Conditions We Treat

Reflex Sympathetic Dystrophy

Complex regional pain syndrome is another name for reflex sympathetic dystrophy (RSD). These two names are used interchangeably to describe the same condition. Reflex sympathetic dystrophy more commonly affects the upper or lower extremities. Reflex sympathetic dystrophy has two types:

Pain is due to an initial unpleasant incident that does not result in direct nerve damage to the affected limb.

Pain is due to an identifiable trauma or nerve injury.

carpal tunnel syndrome man

What Causes Reflex Sympathetic Dystrophy?

Doctors believe RSD pain is due to abnormalities in your sympathetic nervous system. Your sympathetic nervous system regulates blood flow movements, which aid in the regulation of your heart rate and blood pressure.

When you are injured, your sympathetic nervous system instructs your blood vessels to constrict so that you do not lose too much blood at the damaged site. Later, it instructs them to reopen the wound so that blood may reach the injured tissue and mend it.

When you have RSD, your sympathetic nervous system receives contradictory signals. It activates after an injury but does not switch off. It causes significant pain and swelling at the site of your injury. RSD can occur even if you haven’t been injured. However, this is uncommon.

Symptoms of Reflex Sympathetic Dystrophy

High levels of pain are the primary symptom of both CRPS 1 and CRPS 2. The pain is constant and excruciating, and it is frequently out of proportion to the severity of the damage. Other symptoms of RSD include:

  • Drastic variations in the temperature and color of the skin across the affected limb or body part
  • Severe burning pain
  • Skin sensitivity
  • Sweating
  • Swelling
  • Changes in skin color, texture, temperature
  • Stiffness
  • Swelling, and damage in the joints
  • Limited mobility in the painful area

People with CRPS may be hypersensitive to pain, a condition that is known as hyperalgesia. They may also experience pain sensations in response to non-painful stimuli (allodynia). These symptoms may appear and disappear with time.

How is Reflex Sympathetic Dystrophy Diagnosed?

Often, doctors don’t realize your pain is due to RSD until you’ve been suffering from it for a while. When pain does not go away or is more intense than it should be for your type of injury, this can be the first indication that you have RSD.

There is no single test that can determine whether you have RSD. Instead, they’ll rely on a physical exam and information from your medical history. There are a few tests that can help determine if you have certain symptoms of the illness. These are

Bone Scans:

This test can determine whether any of your bones are wearing away at the ends or if there are any problems with regular blood flow.


Your doctor may request an MRI to examine the inside of your body, mainly your tissues, for any apparent changes.

The Sweat Test:

If you sweat more on one side of your body than the other, this test can be helpful for your doctor.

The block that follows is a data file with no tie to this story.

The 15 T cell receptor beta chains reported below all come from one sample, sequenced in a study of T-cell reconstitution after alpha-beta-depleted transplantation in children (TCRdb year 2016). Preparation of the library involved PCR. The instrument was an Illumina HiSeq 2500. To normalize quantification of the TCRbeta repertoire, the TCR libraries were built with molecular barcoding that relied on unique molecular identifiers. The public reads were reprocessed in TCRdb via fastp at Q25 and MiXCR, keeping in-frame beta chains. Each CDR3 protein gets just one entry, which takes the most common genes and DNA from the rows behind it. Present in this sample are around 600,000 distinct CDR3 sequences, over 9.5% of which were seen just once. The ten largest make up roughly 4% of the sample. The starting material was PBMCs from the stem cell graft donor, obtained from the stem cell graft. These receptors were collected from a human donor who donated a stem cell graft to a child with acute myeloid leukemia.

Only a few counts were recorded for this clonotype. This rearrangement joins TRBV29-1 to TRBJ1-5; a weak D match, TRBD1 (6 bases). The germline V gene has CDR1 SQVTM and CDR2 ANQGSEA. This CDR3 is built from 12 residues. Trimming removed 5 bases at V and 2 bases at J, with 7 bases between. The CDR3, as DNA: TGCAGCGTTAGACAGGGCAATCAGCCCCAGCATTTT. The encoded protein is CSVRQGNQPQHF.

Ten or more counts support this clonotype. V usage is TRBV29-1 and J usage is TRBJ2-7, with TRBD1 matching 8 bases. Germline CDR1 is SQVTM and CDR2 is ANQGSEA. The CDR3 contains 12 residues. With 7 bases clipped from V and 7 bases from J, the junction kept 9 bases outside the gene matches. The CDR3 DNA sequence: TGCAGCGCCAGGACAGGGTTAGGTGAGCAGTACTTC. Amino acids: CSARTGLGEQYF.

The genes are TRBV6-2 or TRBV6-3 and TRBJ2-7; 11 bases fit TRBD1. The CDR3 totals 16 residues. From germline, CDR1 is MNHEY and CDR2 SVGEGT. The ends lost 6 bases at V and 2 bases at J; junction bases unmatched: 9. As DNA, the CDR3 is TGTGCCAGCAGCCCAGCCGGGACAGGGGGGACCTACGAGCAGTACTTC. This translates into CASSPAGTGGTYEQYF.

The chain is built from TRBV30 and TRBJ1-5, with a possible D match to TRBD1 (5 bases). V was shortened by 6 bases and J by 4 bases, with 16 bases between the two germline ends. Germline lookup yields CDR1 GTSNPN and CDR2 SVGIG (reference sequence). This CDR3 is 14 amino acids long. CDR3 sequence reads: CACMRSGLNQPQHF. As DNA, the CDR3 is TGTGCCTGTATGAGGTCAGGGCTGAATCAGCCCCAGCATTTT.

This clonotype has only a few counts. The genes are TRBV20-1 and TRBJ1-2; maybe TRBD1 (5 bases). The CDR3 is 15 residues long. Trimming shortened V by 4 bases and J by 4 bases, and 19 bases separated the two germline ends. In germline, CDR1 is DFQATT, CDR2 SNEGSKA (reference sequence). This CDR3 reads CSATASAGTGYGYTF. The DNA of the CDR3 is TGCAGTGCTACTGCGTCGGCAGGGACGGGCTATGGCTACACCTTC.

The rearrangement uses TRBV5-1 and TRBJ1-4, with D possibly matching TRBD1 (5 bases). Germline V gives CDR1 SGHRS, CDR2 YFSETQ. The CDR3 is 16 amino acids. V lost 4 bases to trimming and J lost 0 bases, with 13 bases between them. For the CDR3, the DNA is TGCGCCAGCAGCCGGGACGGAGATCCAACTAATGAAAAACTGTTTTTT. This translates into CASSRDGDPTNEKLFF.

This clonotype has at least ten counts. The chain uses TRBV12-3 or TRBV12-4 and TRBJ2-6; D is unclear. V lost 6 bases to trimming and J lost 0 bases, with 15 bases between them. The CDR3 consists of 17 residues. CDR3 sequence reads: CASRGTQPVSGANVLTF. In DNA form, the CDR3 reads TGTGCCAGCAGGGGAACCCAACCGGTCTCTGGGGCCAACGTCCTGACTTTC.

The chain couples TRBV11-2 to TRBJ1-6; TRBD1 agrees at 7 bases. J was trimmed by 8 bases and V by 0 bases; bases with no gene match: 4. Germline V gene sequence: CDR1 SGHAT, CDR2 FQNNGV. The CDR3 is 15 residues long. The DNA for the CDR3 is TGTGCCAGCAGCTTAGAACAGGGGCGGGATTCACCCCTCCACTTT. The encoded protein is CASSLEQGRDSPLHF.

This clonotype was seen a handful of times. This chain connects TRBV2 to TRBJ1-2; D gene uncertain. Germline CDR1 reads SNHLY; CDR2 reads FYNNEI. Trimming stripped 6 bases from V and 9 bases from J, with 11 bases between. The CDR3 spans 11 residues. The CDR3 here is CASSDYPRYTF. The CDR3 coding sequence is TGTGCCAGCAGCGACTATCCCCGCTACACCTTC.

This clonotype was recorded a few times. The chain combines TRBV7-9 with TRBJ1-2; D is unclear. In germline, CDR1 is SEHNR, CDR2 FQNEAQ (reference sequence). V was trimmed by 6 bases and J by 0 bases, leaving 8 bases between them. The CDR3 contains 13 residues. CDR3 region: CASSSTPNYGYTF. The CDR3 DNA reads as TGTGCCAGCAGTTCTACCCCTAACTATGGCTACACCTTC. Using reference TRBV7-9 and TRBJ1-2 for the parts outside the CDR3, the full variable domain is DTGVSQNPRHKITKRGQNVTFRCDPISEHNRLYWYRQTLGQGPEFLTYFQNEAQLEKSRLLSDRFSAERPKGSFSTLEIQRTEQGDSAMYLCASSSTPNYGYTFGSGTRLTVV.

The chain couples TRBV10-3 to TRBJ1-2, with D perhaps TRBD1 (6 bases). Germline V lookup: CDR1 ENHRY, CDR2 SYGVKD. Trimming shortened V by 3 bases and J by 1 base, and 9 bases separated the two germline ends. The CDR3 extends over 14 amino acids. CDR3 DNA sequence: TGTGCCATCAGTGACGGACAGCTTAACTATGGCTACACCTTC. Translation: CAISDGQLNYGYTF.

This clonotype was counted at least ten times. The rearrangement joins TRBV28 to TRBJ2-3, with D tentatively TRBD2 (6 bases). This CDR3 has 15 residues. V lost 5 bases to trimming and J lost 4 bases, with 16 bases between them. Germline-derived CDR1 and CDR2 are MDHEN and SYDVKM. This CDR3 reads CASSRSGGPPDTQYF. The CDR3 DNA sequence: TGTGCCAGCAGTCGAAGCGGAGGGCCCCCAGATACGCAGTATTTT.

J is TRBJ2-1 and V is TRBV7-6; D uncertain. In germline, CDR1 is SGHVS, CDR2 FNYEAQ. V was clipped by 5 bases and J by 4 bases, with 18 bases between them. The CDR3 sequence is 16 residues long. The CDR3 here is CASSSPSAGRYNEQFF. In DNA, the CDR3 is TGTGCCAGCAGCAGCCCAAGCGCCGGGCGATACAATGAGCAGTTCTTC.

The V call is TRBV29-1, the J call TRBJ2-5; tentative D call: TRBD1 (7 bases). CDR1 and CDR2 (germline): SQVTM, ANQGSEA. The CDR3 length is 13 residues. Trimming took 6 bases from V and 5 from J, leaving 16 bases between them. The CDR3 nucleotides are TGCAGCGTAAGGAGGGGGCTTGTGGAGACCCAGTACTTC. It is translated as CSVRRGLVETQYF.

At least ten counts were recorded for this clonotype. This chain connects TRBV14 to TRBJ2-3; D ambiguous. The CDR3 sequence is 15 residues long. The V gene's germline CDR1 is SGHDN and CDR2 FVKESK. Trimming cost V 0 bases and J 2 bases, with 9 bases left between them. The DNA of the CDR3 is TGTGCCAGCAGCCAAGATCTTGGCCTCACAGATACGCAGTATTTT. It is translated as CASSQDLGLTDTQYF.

Thermography Examination:

This sympathetic nervous system test determines whether the temperature or blood flow at your injury site differs from that in other sections of your body.


These are often ordered in the later stages of your disease to screen for mineral loss in your bones.

Treatment Options for Reflex Sympathetic Dystrophy

It is a complicated pain illness that can be extremely difficult to manage. It is common to start in the hand or foot before spreading to the affected arm or leg. The infection can then spread to the contralateral arm or leg.

Although the illness is treatable in the early stages, some symptoms may become permanent. This problem may be irreversible if the skin begins to change or the nails change in terms of growth. Early intervention is crucial.

In general, the following therapies for reflex sympathetic dystrophy may alleviate symptoms:


These include:

  • Antidepressants, anti-inflammatory drugs (NSAIDs), and anti-seizure medications may alleviate pain.
  • Pain relievers such as aspirin, ibuprofen, or naproxen are available over-the-counter.
  • To relieve edema, corticosteroids such as methylprednisolone (Medrol) or prednisolone (AsmalPred Plus) are helpful.
  • Fentanyl (Duragesic), hydrocodone (Hysingla ER, Zohydro ER), morphine (Arymo ER, Kadian, Morphabond, MS Contin), and oxycodone are opioids used for this condition.

Others Treatments:

Other alternatives include:

  • Physical therapist-assisted desensitization treatments
  • Blocks of stellate ganglion
  • Cervical epidural space steroid injections
  • Interscalene blocks
  • Sympathetic nerve blocks in the lumbar region
Dorsal Root Ganglion and spinal cord stimulation are options to consider if conservative or minimally invasive treatments do not cure pain. These therapies require inserting small leads with electrodes into the spine’s epidural region. These small electrodes give a minor electrical current to the spinal region, disrupting pain signal transmission. These currents are so subtle that the patient doesn’t notice them, yet has relief. These treatments can be tested with a simple outpatient procedure, where the patient tries (trials) the treatment for up to one week. If the patient has a significant improvement in their pain during the trial, then they may qualify to have an implant for long-term pain control.

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If you’re struggling with neck, back, or hip pain or any other spine related issues, schedule an appointment with us today to get back to living your life the way you’d like to.

Common Conditions We Treat